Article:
Summerland Key resident Dave Vaughan, founder of the Plant a Million Corals Foundation, is known worldwide for his “Eureka mistake” that led to a revolutionary coral fragmentation technique that enables the rapid growth of coral.
His technique is proving to be a vital tool in restoring and protecting the Florida Keys’ living coral barrier reef.
Dave shares his longtime expertise in coral restoration in his new book, titled “The Secret Life of Corals: Sex, War, and Rocks That Don’t Roll.”
Dave is the pioneer of “micro-fragmentation” — the fragmenting or cutting of coral into small pieces of polyps. The process stimulates the rapid growth of coral tissue.
Throughout the Keys environmentalists, divers, citizen scientists and other volunteers are racing to replant resilient coral to replenish the only living coral barrier reef in the continental United States through Mission: Iconic Reefs. The mission is an unprecedented effort to restore nearly 3 million square feet of the Florida Reef Tract at seven Keys reef sites.
Dave’s Plant a Million Corals’ land-based initiatives include development of transportable coral “nurseries in a box” (a 20-foot refrigerated shipping container) at the 4-acre bayside Summerland Farms. He ships the portable nurseries to exotic islands such as Mo’orea in French Polynesia, the Maldives and Puerto Rico and conducts about a week’s worth of training on-site.
Plant a Million Corals hopes to reduce the cost of replanting of each coral to $1, compared to $10 to $250 per coral currently spent by other nonprofit organizations. Dave’s foundation is funded through private donations and other foundations.
The scientist is also an author. His new book, “The Secret Life of Corals: Sex, War, and Rocks That Don’t Roll,” released in mid-November, is available at Amazon, Barnes & Noble and locally at Lower Keys Bait & Tackle and the National Key Deer Refuge Nature Center.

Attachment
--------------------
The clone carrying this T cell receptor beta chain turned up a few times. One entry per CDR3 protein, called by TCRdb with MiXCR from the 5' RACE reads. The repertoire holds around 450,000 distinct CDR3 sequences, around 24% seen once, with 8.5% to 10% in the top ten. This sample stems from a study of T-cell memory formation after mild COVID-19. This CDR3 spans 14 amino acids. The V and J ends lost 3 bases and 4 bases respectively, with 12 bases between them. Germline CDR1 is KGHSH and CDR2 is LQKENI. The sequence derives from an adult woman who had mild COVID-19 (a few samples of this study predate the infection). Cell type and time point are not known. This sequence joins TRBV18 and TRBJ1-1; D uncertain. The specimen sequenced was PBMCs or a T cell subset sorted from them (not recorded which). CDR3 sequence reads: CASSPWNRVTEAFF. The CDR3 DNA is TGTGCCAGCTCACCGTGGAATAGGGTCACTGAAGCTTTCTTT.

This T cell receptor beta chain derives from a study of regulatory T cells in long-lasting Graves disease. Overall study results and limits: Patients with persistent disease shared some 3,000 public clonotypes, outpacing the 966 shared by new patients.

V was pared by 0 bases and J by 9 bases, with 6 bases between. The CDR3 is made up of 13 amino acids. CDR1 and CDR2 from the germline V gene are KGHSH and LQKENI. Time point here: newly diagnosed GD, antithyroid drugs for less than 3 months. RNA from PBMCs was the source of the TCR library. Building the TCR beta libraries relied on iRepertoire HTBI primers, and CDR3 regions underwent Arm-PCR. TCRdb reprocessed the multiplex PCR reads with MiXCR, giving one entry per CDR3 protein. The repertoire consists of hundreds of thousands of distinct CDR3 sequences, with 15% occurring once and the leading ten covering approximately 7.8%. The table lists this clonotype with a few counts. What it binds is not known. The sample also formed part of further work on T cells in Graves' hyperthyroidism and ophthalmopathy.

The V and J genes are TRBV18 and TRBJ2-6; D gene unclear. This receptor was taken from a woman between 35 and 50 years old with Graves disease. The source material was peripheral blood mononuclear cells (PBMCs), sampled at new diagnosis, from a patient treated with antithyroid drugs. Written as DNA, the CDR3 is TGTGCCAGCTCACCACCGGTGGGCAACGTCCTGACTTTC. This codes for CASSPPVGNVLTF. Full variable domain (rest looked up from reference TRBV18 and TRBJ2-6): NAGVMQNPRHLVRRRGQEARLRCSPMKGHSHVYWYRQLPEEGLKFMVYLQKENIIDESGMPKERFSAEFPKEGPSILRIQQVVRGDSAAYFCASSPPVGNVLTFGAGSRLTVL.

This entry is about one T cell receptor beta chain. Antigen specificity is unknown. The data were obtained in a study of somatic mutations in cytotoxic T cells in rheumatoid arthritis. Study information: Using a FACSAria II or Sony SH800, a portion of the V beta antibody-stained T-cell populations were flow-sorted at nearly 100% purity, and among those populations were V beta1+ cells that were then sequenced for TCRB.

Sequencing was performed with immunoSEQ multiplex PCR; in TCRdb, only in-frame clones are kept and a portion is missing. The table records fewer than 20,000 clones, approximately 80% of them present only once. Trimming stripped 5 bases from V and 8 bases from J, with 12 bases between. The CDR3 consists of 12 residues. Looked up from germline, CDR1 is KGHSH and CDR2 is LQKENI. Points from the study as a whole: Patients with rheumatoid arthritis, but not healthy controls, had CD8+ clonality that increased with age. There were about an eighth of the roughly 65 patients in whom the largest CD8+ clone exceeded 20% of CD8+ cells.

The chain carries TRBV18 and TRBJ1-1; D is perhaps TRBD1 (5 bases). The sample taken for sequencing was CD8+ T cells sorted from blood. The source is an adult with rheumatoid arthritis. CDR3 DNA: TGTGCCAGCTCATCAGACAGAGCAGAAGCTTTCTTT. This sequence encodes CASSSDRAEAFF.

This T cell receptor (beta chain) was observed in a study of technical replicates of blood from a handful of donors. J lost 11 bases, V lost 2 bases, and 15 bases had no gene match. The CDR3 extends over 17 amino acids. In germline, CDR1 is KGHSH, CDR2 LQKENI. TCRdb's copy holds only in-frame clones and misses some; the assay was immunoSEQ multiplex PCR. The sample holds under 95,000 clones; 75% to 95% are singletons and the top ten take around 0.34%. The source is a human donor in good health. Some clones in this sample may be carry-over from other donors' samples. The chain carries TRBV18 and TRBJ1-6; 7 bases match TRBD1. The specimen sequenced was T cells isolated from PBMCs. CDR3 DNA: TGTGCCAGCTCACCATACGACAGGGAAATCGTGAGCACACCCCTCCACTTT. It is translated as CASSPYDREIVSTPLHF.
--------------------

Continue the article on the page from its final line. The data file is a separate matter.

Dave, his wife Donna, daughter Dee Dee and son-in-law Jason Smause celebrated the official launch of Plant a Million Corals in early December.
Keys Voices: When did you first come to the Florida Keys and why?
Dave presents information at the headquarters of his Plant a Million Corals Foundation.
Dave Vaughan: In 1975 I accompanied a research group to visit the (University of Miami’s then existing) Library of Seaweed at Pigeon Key.
KV: What aspects of the Keys environment or way of life matter most to you?
DV: The coral reefs providing protection for our community, food for our families and jobs for our economy. Our light green flats and deep blue ocean, where fishermen share their love of the water, and the mangrove forests keeping our inshore coastline in place all depend on the coral reefs.
KV: Who or what inspired you to become passionate about respecting and protecting the Keys’ natural world?
DV: Growing up I was fascinated with Jacques Cousteau and his undersea world. His work motivated me to pursue marine science. While working for Mote Marine Laboratories in Sarasota, I was inspired by two founders, Eugenie Clark and Sylvia Earle, who influenced me to move to the Keys and help with their coral restoration efforts.
KV: How does that passion influence your work or profession?
DV: I came to the Keys to work with coral research, but here I discovered technology used all over the world to grow and restore corals at 25 to 40 times faster than they would normally grow. Our facility, solar powered and off the grid, is developing ways to make coral restoration accessible and affordable to technicians and communities all over the world. It’s a global education, training and production hub for restoration — with a capacity of producing 1 million corals per year within two years.
Dave’s micro-fragmentation technique enables the rapid growth of coral and provides new hope for reefs around the world.
KV: What are some of the ways, personally or through your work, that you connect with and/or help protect the local environment and unique lifestyle?
DV: Through my commitment to the coral reefs, here and internationally.
KV: What keeps you energized, challenged and focused on your path?
DV: Hope! At my start in coral restoration, we would almost need therapy at the end of meetings because the technology was so slow. When I discovered micro-fragmentation, we realized that with all the stressors on the reef, we now had a tool that would bring that timeline into months and years.
KV: What’s your favorite natural or eco-friendly activity in the Keys?
DV: Being on or in the water! I love to take our solar-powered dingy out on weekends and cruise over the sponge beds in front of our cove.
KV: What do you hope your positive environmental actions will accomplish?
DV: Environmental action in coral restoration will also trigger a reverence for the environment. Our kids can see the kind of Florida Keys life that I’ve been able to experience and enjoy.
KV: What message do you want your actions and example to communicate to people you encounter?
DV: Coral reefs are awesome. There is HOPE.